Growing Business. Building Community.

Member Spotlight: Hoxsie’s Farm Market

It started with the humblest of beginnings – an old card table set up outside of the farmhouse just east of Acme, filled with dark, sweet cherries picked from an orchard just up the road.

It was 1960 when Verna Hoxsie first set up the tiny stand along M-72 on the land farmed with her husband, Larry. The couple added fresh-baked pies, and later some homemade jams and jellies, and upgraded to a large oak table that could display more products – and Hoxsie’s Farm Market was born.

“She had a lot of foresight, I think,” Denny Hoxsie says of his mother, the Market Matriarch who passed away last year (Larry died in 2007). The couple’s hard work and forward thinking were an early example of a business trend that’s helped Michigan’s agriculture sector flourish through its unique brand of “agri-tourism” – combining a growing consumer desire for healthy, fresh foods sprinkled with hands-on knowledge on how that food is grown and produced.

“There’s a whole generation of people now that didn’t grow up on a farm,” he said. “They were interested in learning about what we did and what it involved….it makes us feel good, because we’re proud of what we do.”

The market gradually evolved from that modest cherry stand to a farm market that included a wide variety of fruits and vegetables grown on the family farm. Denny and Judy started helping out in the 1970s, and the family further bolstered the business when they constructed the current market in 1980. Denny also took time back then to get involved in the Chamber’s Leadership Grand Traverse program. He was part of the fourth LGT class back in 1989, and said he learned valuable leadership lessons that helped him in other community service roles including his work with the Michigan Farm Bureau, the Acme Township Board and local farmland preservation efforts.

The Hoxsies also credit other nearby farmers including Dave Amon and Bob Underwood with building a strong brand of farm markets in the Acme area. “They were able to fill their markets with people, and people that wanted to spend money,” he said.

The market thrived over the decades, featuring a vast offering of fruit and vegetables grown on the farms, baked goods, a corn maze, an apple “cannon” offering fun for all ages, and its popular pumpkin patch that extended the season well into the fall. It offered school tours so youngsters could experience how a working farm operates. It welcomed thousands of visitors visiting Northern Michigan in the summer months – many who came in to visit most every year – while the locals dominated the fall seasons. The couple isn’t necessarily surprised by its success – the growth in popularity of the fresh food movement combined with the success of the Pure Michigan tourism campaign have been a successful tandem for this segment of Michigan’s agricultural sector.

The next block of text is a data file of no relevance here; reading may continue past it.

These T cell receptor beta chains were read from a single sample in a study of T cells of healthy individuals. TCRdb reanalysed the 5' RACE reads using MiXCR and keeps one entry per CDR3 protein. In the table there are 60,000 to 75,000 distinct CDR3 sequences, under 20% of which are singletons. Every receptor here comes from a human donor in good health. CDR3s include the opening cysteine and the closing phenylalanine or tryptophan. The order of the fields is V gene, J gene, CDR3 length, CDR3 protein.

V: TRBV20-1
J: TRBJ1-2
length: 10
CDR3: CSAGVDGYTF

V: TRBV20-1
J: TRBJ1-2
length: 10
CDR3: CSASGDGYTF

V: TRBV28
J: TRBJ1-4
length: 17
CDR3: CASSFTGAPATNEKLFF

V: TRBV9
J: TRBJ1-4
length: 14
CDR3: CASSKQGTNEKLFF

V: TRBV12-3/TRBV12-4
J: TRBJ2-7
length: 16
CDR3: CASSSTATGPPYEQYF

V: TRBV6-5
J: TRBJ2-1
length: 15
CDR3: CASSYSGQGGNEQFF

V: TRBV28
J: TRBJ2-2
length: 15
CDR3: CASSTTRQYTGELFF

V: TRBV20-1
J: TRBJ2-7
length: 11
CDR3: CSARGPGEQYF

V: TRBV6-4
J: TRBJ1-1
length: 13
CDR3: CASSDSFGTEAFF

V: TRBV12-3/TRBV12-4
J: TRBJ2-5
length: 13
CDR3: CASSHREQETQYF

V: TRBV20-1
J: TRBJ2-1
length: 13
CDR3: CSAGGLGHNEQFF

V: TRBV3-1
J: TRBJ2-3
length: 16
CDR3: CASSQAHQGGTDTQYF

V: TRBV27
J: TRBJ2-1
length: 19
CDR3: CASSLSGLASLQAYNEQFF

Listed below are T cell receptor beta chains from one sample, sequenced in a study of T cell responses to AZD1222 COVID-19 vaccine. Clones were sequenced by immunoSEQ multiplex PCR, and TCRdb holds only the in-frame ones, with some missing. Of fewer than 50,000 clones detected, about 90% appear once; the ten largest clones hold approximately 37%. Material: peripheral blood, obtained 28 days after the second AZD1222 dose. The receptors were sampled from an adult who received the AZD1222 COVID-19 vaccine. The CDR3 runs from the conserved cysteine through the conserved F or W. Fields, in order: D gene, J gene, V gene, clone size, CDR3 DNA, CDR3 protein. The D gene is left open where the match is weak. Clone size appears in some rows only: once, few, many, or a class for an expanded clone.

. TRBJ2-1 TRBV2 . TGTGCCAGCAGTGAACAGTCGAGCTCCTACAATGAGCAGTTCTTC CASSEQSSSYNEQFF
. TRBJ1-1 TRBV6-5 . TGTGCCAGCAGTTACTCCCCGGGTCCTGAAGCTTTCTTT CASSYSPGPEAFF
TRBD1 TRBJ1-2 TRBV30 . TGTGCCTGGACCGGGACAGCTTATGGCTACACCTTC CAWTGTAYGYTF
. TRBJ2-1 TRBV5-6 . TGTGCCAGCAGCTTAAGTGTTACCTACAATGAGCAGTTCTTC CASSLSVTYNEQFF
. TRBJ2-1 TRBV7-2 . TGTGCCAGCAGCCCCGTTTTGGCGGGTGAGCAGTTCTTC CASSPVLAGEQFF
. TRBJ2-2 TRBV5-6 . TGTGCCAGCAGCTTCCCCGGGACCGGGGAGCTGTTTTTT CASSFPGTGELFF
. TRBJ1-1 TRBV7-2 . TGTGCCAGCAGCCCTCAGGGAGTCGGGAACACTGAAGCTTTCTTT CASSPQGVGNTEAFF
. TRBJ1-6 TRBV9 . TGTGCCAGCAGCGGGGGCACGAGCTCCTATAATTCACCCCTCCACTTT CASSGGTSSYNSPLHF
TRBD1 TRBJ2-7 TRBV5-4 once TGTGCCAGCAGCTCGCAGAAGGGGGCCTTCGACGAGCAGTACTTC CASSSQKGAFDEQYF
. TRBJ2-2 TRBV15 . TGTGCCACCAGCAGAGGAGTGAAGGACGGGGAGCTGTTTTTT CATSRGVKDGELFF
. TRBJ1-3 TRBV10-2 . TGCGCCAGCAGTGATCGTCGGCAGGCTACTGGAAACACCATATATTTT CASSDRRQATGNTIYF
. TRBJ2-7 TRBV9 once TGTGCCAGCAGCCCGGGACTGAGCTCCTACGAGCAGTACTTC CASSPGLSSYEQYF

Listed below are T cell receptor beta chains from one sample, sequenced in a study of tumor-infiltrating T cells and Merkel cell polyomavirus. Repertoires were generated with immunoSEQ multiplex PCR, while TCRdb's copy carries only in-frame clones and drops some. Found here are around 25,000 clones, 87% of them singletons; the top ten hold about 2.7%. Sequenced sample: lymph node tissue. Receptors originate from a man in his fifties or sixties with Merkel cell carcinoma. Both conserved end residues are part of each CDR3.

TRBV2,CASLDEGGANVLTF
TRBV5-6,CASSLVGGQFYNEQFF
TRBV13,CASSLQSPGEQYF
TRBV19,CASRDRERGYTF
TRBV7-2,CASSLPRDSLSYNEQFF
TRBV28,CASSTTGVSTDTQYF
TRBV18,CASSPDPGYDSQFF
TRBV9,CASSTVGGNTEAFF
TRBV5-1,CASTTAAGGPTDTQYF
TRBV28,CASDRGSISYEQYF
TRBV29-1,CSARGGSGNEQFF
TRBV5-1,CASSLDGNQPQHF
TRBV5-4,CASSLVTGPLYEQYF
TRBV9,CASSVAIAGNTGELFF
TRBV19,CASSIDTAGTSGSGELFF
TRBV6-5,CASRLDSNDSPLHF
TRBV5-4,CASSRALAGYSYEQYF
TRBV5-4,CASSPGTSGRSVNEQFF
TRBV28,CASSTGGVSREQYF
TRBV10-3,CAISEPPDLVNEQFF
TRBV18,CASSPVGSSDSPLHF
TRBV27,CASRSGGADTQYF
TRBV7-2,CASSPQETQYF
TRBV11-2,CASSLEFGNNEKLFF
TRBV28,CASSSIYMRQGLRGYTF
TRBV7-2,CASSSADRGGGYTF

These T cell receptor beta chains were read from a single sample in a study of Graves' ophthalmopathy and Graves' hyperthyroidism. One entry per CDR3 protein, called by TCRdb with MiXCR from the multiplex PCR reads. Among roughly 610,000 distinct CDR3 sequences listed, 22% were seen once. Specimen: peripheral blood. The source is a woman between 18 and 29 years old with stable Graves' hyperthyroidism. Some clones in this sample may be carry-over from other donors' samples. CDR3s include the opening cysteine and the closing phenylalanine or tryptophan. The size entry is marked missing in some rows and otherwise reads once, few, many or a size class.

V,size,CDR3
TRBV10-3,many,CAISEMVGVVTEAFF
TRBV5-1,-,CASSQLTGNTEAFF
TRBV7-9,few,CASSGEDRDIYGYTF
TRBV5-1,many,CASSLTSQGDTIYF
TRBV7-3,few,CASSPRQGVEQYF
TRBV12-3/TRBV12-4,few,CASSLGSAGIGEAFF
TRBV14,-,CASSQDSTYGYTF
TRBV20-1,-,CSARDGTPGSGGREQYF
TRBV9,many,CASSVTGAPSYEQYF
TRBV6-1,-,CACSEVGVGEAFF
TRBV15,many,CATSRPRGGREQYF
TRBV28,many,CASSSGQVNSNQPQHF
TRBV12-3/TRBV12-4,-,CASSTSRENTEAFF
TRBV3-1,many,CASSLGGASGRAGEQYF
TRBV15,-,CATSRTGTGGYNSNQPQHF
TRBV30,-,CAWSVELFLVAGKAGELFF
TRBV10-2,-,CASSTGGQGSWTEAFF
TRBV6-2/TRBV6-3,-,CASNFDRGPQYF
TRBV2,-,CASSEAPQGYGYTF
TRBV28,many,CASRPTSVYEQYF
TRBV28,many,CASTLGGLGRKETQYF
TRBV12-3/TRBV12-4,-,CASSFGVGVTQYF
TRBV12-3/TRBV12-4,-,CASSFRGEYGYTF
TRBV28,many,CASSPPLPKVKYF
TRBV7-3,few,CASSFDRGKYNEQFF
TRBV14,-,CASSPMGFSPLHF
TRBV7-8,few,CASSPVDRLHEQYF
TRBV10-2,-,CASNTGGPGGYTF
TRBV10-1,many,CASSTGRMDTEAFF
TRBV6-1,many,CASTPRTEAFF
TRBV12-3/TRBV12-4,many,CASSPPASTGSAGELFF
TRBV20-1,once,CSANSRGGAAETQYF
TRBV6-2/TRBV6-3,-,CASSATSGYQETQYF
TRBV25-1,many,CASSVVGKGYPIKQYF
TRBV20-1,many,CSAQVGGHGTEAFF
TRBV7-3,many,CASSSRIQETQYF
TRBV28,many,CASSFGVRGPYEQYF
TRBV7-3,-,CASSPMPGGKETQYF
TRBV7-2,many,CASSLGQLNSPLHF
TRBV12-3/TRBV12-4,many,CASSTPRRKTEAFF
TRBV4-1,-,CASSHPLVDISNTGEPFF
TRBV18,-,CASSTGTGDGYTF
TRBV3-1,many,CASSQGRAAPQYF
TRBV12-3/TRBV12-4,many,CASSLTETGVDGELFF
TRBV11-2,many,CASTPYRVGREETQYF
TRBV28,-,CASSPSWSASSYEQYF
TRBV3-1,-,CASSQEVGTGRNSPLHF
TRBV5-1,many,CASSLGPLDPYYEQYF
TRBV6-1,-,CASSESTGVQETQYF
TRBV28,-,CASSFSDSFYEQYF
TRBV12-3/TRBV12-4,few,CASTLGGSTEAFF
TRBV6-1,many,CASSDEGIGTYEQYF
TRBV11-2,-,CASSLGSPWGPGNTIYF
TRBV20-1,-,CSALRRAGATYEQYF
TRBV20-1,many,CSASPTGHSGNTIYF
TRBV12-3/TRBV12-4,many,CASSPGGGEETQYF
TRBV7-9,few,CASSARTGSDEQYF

The Hoxsie family learned a lot about customer service and expectations over the years. With many of the same families visiting season after season, Judy said they’ve developed a special bond with their clients that other business owners can learn from.

“Just being thoughtful with your customers is a big thing, and offering them information to learn about what you do,” she said. “That’s always been important to us.”

But even businesses steeped in tradition continue to evolve, and Hoxsie’s Farm Market is no exception. With Denny and Judy nearing retirement age and their two daughters with other careers, they’ve scaled back some of the operation and recently listed the remaining 37-acre farm and market for sale. This season will go on as planned – the market will open September 15 through October or later. They will continue to feature the popular apple cannon, school tours and pumpkin harvest, but some of the operations and hours will be scaled back. They’ve updated their website to highlight all of this season’s offerings.

After that, the future is up in the air. They hope it generates some interest as a working farm and a farm market. But they also know the Acme community is changing and that the M-72 corridor continues to see more commercial development.

“We’d like to see it stay a farm – we would like to see it stay in agriculture,” Judy said.

Denny hopes for the same. “That would be neat -if somebody recognizes that what we did for the last 55 to 60 years is worthwhile and wanted to continue it,” he said.

Learn more about Hoxsie’s Farm Market by visiting its website at